MLA Handbook Guide 8th edition
(Modern Language Association)
The MLA style is widely used for identifying research sources. In MLA style you briefly credit sources with parenthetical citations in the text of your paper, and give the complete description of each source in your Works Cited list. The Works Cited list, or Bibliography, is a list of all the sources used in your paper, arranged alphabetically by author’s last name, or when there is no author, by the first word of the title (except A, An or The).
In the text of your paper;
“Results of studies done by Hawaii’s Ocean Mammal Institute
indicated that whales were affected by the noise of marine
engines” (Calvez 41). [direct quotation]
According to Leigh Calves, studies by the Ocean Mammal
Institute indicated Hawaiian humpback whales were affected
by the noise of marine engines (41). [paraphrase]
In your Works Cited list:
Calvez, Leigh. “By the Time We Have Proof.” Ocean Realm
Spring 2000: pp. 41-47.
When documentation is not needed:
- Familiar proverbs (“You can’t judge a book by its cover”),
- Well-known quotation (“We shall overcome”),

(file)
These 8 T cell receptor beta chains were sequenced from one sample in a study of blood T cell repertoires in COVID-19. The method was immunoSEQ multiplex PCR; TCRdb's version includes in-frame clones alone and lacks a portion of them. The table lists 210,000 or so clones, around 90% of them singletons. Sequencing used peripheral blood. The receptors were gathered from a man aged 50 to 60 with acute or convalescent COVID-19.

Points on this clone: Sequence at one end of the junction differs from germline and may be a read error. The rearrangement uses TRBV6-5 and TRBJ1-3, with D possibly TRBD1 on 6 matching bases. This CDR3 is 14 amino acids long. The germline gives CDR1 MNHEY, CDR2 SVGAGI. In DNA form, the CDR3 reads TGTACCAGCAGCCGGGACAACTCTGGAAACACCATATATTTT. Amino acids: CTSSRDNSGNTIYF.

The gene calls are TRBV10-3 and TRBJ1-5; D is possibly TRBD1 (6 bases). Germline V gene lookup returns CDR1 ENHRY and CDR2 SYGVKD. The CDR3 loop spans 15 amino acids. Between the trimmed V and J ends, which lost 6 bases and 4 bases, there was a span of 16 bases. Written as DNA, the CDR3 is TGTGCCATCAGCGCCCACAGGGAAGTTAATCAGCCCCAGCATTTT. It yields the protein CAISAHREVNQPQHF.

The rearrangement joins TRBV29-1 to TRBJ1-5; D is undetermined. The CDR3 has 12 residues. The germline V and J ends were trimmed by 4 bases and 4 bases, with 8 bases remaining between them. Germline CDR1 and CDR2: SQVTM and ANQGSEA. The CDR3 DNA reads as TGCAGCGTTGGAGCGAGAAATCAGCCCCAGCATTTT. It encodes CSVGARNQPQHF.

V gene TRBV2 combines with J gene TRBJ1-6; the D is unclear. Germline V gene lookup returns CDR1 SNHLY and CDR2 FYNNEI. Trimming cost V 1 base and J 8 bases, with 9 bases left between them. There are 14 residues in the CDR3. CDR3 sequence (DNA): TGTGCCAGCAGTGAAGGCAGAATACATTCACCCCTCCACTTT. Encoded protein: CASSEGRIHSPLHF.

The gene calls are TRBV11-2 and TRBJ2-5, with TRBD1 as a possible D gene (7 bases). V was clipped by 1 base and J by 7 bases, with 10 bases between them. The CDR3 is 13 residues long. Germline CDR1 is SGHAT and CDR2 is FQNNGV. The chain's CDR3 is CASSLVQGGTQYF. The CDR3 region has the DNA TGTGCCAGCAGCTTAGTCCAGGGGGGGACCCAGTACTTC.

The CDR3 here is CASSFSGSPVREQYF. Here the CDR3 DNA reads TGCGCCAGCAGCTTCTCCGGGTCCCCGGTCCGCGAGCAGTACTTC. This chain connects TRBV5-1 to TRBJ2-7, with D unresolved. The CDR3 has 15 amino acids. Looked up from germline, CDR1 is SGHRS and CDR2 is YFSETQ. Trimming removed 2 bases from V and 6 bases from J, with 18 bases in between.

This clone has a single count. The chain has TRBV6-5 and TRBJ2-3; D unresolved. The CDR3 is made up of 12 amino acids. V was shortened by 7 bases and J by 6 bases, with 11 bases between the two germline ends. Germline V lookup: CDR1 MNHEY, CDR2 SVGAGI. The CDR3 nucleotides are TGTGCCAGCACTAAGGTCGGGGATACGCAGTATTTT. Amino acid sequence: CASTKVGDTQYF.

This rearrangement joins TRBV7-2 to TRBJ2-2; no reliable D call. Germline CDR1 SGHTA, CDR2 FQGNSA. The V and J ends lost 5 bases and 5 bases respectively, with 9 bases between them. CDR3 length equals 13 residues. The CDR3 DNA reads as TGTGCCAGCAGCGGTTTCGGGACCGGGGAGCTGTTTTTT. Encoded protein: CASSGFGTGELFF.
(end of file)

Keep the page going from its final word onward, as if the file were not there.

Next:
- Common knowledge (“George Washington was the first president of the United States”)
The examples are based on the MLA Handbook, 8th ed., by the Modern Language Association of America.
- Take the title from the title page, not the cover.
- The author’s name should be written Last Name, First Name.
Author. Title of Book. Publisher, Date.
Borg, Jim. Tigers of the Sea: Hawaii’s Deadly Sharks. Mutual, 1993.
Editor (ed.) or Compiler (comp.)
Fitzgerald, Terence J., ed. Police in Society. H.W.Wilson, 2000.
Two or More Authors
- List the names in the order they appear on the title page.
- Only the first author’s name should be reversed: Last Name, First Name.
- Use a comma between the authors’ names. Place a period after the last author’s name.
- If there are more than three authors, name only the first and add et al., or give all the names.
Landre, Rick, Mike Miller, and Dee Porter. Gangs: A Handbook for
Community Awareness. Facts on File, 1997.
Programmers. Wiley, 1998.
Two or More Works by the Same Authors
- When citing two or more sources by the same author, give the name in the first entry only. For the subsequent entries, type three hyphens, add a period, and skip a space
(—.) then give the title. The three hyphens stand for the name(s) in the preceding entry.
Mead, Margaret. Coming of Age in Samoa: A Psychological Study of
Primitive Youth for Western Civilization. Morrow, 1961.
—. People and Places. World, 1959.
ENCYCLOPEDIAS AND REFERENCE BOOKS:
- When citing familiar reference books, especially those that often appear in new editions, it is not necessary to include full publication information. Give the edition (if available) and the year of publication.